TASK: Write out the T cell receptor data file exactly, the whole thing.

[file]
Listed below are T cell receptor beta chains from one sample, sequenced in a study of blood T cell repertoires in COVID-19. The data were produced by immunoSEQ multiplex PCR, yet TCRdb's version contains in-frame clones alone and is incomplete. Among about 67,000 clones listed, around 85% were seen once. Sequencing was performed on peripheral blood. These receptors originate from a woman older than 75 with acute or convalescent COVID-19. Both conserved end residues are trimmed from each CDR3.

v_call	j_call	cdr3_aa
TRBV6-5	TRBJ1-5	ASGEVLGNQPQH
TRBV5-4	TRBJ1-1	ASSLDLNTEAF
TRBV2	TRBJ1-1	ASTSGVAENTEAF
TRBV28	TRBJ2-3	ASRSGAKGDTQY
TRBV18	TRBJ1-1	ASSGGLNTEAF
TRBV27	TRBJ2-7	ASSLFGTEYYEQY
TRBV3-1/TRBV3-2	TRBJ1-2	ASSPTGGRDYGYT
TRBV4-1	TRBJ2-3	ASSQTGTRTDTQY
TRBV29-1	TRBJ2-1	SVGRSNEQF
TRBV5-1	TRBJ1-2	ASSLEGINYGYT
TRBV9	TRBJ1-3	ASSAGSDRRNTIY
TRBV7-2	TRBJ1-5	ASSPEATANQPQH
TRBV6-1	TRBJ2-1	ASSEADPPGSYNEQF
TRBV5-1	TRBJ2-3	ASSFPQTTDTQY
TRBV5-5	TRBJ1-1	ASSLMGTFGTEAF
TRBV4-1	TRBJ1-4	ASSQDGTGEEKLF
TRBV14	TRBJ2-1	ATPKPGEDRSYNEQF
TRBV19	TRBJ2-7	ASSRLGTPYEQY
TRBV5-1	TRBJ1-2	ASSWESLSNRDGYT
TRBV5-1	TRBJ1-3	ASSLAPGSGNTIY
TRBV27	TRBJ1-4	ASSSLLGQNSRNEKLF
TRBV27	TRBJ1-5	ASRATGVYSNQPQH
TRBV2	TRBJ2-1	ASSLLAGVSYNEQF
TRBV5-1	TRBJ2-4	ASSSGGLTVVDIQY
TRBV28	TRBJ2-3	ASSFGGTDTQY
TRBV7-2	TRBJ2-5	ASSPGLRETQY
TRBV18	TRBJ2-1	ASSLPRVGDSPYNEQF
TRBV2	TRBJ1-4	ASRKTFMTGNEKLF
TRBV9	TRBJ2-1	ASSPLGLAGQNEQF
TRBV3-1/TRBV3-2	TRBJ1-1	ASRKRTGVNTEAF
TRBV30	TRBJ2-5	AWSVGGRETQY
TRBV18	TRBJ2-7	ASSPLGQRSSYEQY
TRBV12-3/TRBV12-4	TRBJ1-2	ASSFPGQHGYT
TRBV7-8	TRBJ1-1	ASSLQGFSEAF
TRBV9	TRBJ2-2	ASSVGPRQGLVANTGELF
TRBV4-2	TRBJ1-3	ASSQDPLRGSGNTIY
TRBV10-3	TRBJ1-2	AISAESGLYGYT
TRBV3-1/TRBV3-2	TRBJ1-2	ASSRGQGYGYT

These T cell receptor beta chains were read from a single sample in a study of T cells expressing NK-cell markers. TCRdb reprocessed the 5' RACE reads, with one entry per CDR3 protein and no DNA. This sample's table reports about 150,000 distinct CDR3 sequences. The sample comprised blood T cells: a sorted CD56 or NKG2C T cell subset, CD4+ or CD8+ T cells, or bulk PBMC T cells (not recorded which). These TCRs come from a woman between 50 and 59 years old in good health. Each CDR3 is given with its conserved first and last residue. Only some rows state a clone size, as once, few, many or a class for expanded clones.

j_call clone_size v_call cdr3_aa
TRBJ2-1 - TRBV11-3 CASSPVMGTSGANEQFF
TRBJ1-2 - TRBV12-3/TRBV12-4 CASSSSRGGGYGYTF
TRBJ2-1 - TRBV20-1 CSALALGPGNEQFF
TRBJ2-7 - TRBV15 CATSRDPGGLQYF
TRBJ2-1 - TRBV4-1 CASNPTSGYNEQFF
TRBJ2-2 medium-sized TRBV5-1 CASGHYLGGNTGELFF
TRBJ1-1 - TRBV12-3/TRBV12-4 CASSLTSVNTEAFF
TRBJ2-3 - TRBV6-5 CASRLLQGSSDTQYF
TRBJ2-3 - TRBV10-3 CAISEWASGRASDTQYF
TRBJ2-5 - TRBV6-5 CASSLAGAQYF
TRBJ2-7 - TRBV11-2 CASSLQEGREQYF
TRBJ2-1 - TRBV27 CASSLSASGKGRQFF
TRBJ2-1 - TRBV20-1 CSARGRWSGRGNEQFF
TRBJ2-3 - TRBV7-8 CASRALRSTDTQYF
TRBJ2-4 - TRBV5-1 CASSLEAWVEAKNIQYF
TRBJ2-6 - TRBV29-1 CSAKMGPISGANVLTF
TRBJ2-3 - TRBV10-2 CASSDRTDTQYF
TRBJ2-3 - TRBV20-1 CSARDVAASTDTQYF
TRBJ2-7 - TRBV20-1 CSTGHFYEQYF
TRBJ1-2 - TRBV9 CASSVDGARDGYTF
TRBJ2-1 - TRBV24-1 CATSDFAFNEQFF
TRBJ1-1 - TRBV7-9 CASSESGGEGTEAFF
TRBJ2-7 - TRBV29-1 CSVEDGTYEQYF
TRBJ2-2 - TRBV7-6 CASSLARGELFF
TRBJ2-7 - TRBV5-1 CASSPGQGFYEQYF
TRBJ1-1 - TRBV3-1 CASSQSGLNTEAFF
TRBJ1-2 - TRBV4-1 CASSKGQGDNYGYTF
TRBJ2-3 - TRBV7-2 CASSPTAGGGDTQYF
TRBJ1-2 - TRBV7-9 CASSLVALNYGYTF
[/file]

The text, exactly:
Listed below are T cell receptor beta chains from one sample, sequenced in a study of blood T cell repertoires in COVID-19. The data were produced by immunoSEQ multiplex PCR, yet TCRdb's version contains in-frame clones alone and is incomplete. Among about 67,000 clones listed, around 85% were seen once. Sequencing was performed on peripheral blood. These receptors originate from a woman older than 75 with acute or convalescent COVID-19. Both conserved end residues are trimmed from each CDR3.

v_call	j_call	cdr3_aa
TRBV6-5	TRBJ1-5	ASGEVLGNQPQH
TRBV5-4	TRBJ1-1	ASSLDLNTEAF
TRBV2	TRBJ1-1	ASTSGVAENTEAF
TRBV28	TRBJ2-3	ASRSGAKGDTQY
TRBV18	TRBJ1-1	ASSGGLNTEAF
TRBV27	TRBJ2-7	ASSLFGTEYYEQY
TRBV3-1/TRBV3-2	TRBJ1-2	ASSPTGGRDYGYT
TRBV4-1	TRBJ2-3	ASSQTGTRTDTQY
TRBV29-1	TRBJ2-1	SVGRSNEQF
TRBV5-1	TRBJ1-2	ASSLEGINYGYT
TRBV9	TRBJ1-3	ASSAGSDRRNTIY
TRBV7-2	TRBJ1-5	ASSPEATANQPQH
TRBV6-1	TRBJ2-1	ASSEADPPGSYNEQF
TRBV5-1	TRBJ2-3	ASSFPQTTDTQY
TRBV5-5	TRBJ1-1	ASSLMGTFGTEAF
TRBV4-1	TRBJ1-4	ASSQDGTGEEKLF
TRBV14	TRBJ2-1	ATPKPGEDRSYNEQF
TRBV19	TRBJ2-7	ASSRLGTPYEQY
TRBV5-1	TRBJ1-2	ASSWESLSNRDGYT
TRBV5-1	TRBJ1-3	ASSLAPGSGNTIY
TRBV27	TRBJ1-4	ASSSLLGQNSRNEKLF
TRBV27	TRBJ1-5	ASRATGVYSNQPQH
TRBV2	TRBJ2-1	ASSLLAGVSYNEQF
TRBV5-1	TRBJ2-4	ASSSGGLTVVDIQY
TRBV28	TRBJ2-3	ASSFGGTDTQY
TRBV7-2	TRBJ2-5	ASSPGLRETQY
TRBV18	TRBJ2-1	ASSLPRVGDSPYNEQF
TRBV2	TRBJ1-4	ASRKTFMTGNEKLF
TRBV9	TRBJ2-1	ASSPLGLAGQNEQF
TRBV3-1/TRBV3-2	TRBJ1-1	ASRKRTGVNTEAF
TRBV30	TRBJ2-5	AWSVGGRETQY
TRBV18	TRBJ2-7	ASSPLGQRSSYEQY
TRBV12-3/TRBV12-4	TRBJ1-2	ASSFPGQHGYT
TRBV7-8	TRBJ1-1	ASSLQGFSEAF
TRBV9	TRBJ2-2	ASSVGPRQGLVANTGELF
TRBV4-2	TRBJ1-3	ASSQDPLRGSGNTIY
TRBV10-3	TRBJ1-2	AISAESGLYGYT
TRBV3-1/TRBV3-2	TRBJ1-2	ASSRGQGYGYT

These T cell receptor beta chains were read from a single sample in a study of T cells expressing NK-cell markers. TCRdb reprocessed the 5' RACE reads, with one entry per CDR3 protein and no DNA. This sample's table reports about 150,000 distinct CDR3 sequences. The sample comprised blood T cells: a sorted CD56 or NKG2C T cell subset, CD4+ or CD8+ T cells, or bulk PBMC T cells (not recorded which). These TCRs come from a woman between 50 and 59 years old in good health. Each CDR3 is given with its conserved first and last residue. Only some rows state a clone size, as once, few, many or a class for expanded clones.

j_call clone_size v_call cdr3_aa
TRBJ2-1 - TRBV11-3 CASSPVMGTSGANEQFF
TRBJ1-2 - TRBV12-3/TRBV12-4 CASSSSRGGGYGYTF
TRBJ2-1 - TRBV20-1 CSALALGPGNEQFF
TRBJ2-7 - TRBV15 CATSRDPGGLQYF
TRBJ2-1 - TRBV4-1 CASNPTSGYNEQFF
TRBJ2-2 medium-sized TRBV5-1 CASGHYLGGNTGELFF
TRBJ1-1 - TRBV12-3/TRBV12-4 CASSLTSVNTEAFF
TRBJ2-3 - TRBV6-5 CASRLLQGSSDTQYF
TRBJ2-3 - TRBV10-3 CAISEWASGRASDTQYF
TRBJ2-5 - TRBV6-5 CASSLAGAQYF
TRBJ2-7 - TRBV11-2 CASSLQEGREQYF
TRBJ2-1 - TRBV27 CASSLSASGKGRQFF
TRBJ2-1 - TRBV20-1 CSARGRWSGRGNEQFF
TRBJ2-3 - TRBV7-8 CASRALRSTDTQYF
TRBJ2-4 - TRBV5-1 CASSLEAWVEAKNIQYF
TRBJ2-6 - TRBV29-1 CSAKMGPISGANVLTF
TRBJ2-3 - TRBV10-2 CASSDRTDTQYF
TRBJ2-3 - TRBV20-1 CSARDVAASTDTQYF
TRBJ2-7 - TRBV20-1 CSTGHFYEQYF
TRBJ1-2 - TRBV9 CASSVDGARDGYTF
TRBJ2-1 - TRBV24-1 CATSDFAFNEQFF
TRBJ1-1 - TRBV7-9 CASSESGGEGTEAFF
TRBJ2-7 - TRBV29-1 CSVEDGTYEQYF
TRBJ2-2 - TRBV7-6 CASSLARGELFF
TRBJ2-7 - TRBV5-1 CASSPGQGFYEQYF
TRBJ1-1 - TRBV3-1 CASSQSGLNTEAFF
TRBJ1-2 - TRBV4-1 CASSKGQGDNYGYTF
TRBJ2-3 - TRBV7-2 CASSPTAGGGDTQYF
TRBJ1-2 - TRBV7-9 CASSLVALNYGYTF